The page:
Jews are leaving France and moving to Israel in unprecedented numbers this year.
With the departures expected to surpass 5,000, France could pull ahead of the U.S. for Jewish emigration to Israel, known as aliya. Usually, making aliya is a cause for celebration. But in France this year, it's tinged with bitterness.
The country, which has Western Europe's largest Muslim and Jewish populations, is experiencing repercussions of the Israeli-Palestinian conflict. In Paris, pro-Palestinian demonstrations have turned violent, as some demonstrators attacked a synagogue and clashed with riot police.
But even before the latest Mideast flare-up, French Jews say there's been a rise in anti-Semitism in France and across Europe.
Four people were gunned down outside the Jewish museum in neighboring Belgium in May, and three Jewish schoolchildren and a teacher were killed in the southern city of Toulouse in 2012. Both attacks were carried out by young Frenchmen of North African descent, who recently had returned from fighting alongside extremists in places like Syria.
The combination of this violence and the stagnant French economy is fueling the emigration. So far this year, more than 2,000 French Jews have left, up from 580 during the same period last year.
Earlier this month, a Paris synagogue overflowed during a goodbye ceremony for the latest group of Jews to move to Israel.
Among them are Steven Taieb and Meyer Zouari. Both are leaving their families to move to Israel this summer. Armed with computer science degrees, they hope to find good jobs.
Though both young men claim they've always wanted to move to the Holy Land to fully live their faith, they say the recent climate precipitated their departure. Zoauri's father David believes his son made the right decision.
"France is no longer the beautiful country it was," he said. "It's being invaded. Its secularism is being compromised. All you see are women wearing veils in the streets, and mosques are sprouting up everywhere."
France, Zoauri says, is turning into a Muslim country.
Both of the young Jewish men say they grew up in the Paris suburbs, in mixed communities where Jews, Muslims and Christians co-existed.
Taieb said his family never had any problems: "We all said hello to each other and respected each other."
But Zouari had a different experience living amid his Muslim peers.
"I never knew if someone might try to do something to me just because I was Jewish," he said. "For example, I never felt comfortable wearing my skull cap outside. That would have been a provocation."
After singing a beautiful ballad about Jerusalem, the Paris congregation listened to France's head rabbi, who reminded them of their attachment to France, the first country to give Jews full rights as citizens in 1791. Aside from the tragic deportations during the World War II, France generally has been a haven for Jews. Since the that war, the French government has redoubled efforts to make Jewish families feel welcome.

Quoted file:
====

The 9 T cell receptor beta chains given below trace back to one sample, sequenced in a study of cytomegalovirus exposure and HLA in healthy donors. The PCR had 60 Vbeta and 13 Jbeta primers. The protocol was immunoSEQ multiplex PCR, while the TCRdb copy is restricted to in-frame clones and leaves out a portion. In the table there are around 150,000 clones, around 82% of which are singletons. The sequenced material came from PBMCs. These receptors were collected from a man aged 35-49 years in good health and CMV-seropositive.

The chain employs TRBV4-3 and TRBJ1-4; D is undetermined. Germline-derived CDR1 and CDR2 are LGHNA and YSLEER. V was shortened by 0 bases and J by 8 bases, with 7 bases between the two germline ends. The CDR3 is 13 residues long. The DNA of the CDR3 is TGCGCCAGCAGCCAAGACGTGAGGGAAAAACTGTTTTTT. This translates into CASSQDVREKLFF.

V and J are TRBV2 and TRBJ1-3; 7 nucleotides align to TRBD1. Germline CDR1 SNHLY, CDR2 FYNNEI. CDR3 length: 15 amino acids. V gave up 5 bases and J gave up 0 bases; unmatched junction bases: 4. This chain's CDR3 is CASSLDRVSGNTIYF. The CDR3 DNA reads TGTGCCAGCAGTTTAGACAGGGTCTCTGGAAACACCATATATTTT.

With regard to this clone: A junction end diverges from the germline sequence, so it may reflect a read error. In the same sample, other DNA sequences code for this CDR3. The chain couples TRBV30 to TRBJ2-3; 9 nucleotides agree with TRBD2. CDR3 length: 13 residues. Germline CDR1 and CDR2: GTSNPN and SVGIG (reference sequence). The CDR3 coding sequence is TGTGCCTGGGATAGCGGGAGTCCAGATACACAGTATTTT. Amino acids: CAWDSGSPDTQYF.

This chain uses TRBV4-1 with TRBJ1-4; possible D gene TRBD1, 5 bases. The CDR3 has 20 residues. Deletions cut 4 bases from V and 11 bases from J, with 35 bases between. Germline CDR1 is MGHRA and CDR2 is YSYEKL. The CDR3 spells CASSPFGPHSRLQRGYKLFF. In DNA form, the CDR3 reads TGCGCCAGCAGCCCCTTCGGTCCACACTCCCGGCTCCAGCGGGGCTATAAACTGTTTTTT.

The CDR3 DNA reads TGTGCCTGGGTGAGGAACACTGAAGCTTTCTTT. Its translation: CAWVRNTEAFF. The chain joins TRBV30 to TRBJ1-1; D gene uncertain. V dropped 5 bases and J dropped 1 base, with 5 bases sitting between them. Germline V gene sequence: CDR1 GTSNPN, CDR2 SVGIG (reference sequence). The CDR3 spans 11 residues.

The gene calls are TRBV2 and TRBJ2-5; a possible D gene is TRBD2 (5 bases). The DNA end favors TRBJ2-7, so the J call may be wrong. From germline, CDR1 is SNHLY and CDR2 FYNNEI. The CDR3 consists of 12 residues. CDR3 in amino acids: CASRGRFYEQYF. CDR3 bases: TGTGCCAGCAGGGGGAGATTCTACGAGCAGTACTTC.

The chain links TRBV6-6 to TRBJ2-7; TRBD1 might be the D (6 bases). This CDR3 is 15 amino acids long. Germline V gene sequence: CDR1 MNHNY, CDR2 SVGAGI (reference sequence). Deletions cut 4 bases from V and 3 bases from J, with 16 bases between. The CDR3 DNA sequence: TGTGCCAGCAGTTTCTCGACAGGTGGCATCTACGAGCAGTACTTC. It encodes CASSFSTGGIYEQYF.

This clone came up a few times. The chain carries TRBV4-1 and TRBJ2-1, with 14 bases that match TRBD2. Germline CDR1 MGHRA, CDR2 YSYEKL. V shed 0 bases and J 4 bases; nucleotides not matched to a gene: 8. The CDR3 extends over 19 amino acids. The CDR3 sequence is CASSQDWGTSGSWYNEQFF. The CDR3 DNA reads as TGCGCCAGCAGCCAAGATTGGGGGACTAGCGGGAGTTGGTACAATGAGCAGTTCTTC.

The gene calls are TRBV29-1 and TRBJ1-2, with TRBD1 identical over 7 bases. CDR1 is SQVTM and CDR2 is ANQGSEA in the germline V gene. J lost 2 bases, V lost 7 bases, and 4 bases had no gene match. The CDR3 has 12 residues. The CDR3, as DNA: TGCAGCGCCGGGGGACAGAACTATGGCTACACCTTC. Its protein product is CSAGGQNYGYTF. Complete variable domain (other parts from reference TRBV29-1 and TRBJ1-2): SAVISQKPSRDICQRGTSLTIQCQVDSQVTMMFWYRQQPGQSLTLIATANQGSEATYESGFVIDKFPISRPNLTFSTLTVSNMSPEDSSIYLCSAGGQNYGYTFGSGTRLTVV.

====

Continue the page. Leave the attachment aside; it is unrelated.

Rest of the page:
The new wave of anti-Semitism is coming from a young generation Muslims of African and North African descent who are spurred on by the Israeli-Palestinian conflict, said Martine Cohen, a religious expert at France's National Center for Scientific Research.
"Jews know that French authorities are behind them and want to defend them," she says. "This is not a state anti-Semitism. It's an anti-Semitism coming from society."
At a small theater not far from the synagogue, controversial comedian Dieudonne Mbala Mbala performs a crude routine, with plenty of anti-Semitic themes.
Dieudonne always has denied being anti-Semitic, saying he is anti-Zionist. The French interior minister has tried unsuccessfully to ban the shows of this half-African, half-French provocateur, who has a large Internet following.
Outside the theater after the show, some fans a cluster of young Muslim men said Dieudonne was not anti-Semitic, just anti-system.
Rabbi Michel Serfaty is furious with the system and with both French and Jewish authorities. He says they are dealing with the crisis in the wrong way, fighting in the courts instead of working in the streets.
On a recent afternoon, Serfaty handed out flyers in front of a mosque. He said French Muslim and Jewish communities are living in two separate worlds, and must make an attempt to get to know one another.
His flyer says Jews and Muslims must commit to treating each other with mutual respect. Most of the worshippers who talk to Serfaty agree, and say what he's doing is a good thing. Serfaty has a long conversation with one observant Muslim who wears a beard and a djellaba robe, and who says the world for too long has allowed Israel to savage the Palestinians' plight.
"But that isn't our problem here," says Serfaty. "It's a geopolitical problem far away from us and has nothing to do with us. We live in France, we speak French, and it's in both our interests to build this society together. We are all French."
Serfaty has hired and trained several young Muslims to go into Muslim-populated areas and help him with his outreach project. He said that they're making inroads, but that it's a drop in the bucket.
He says the French state needs to employ a battalion of such young people to help turn the tide of misinformation and hate. If not, he said, Jews will continue to leave France.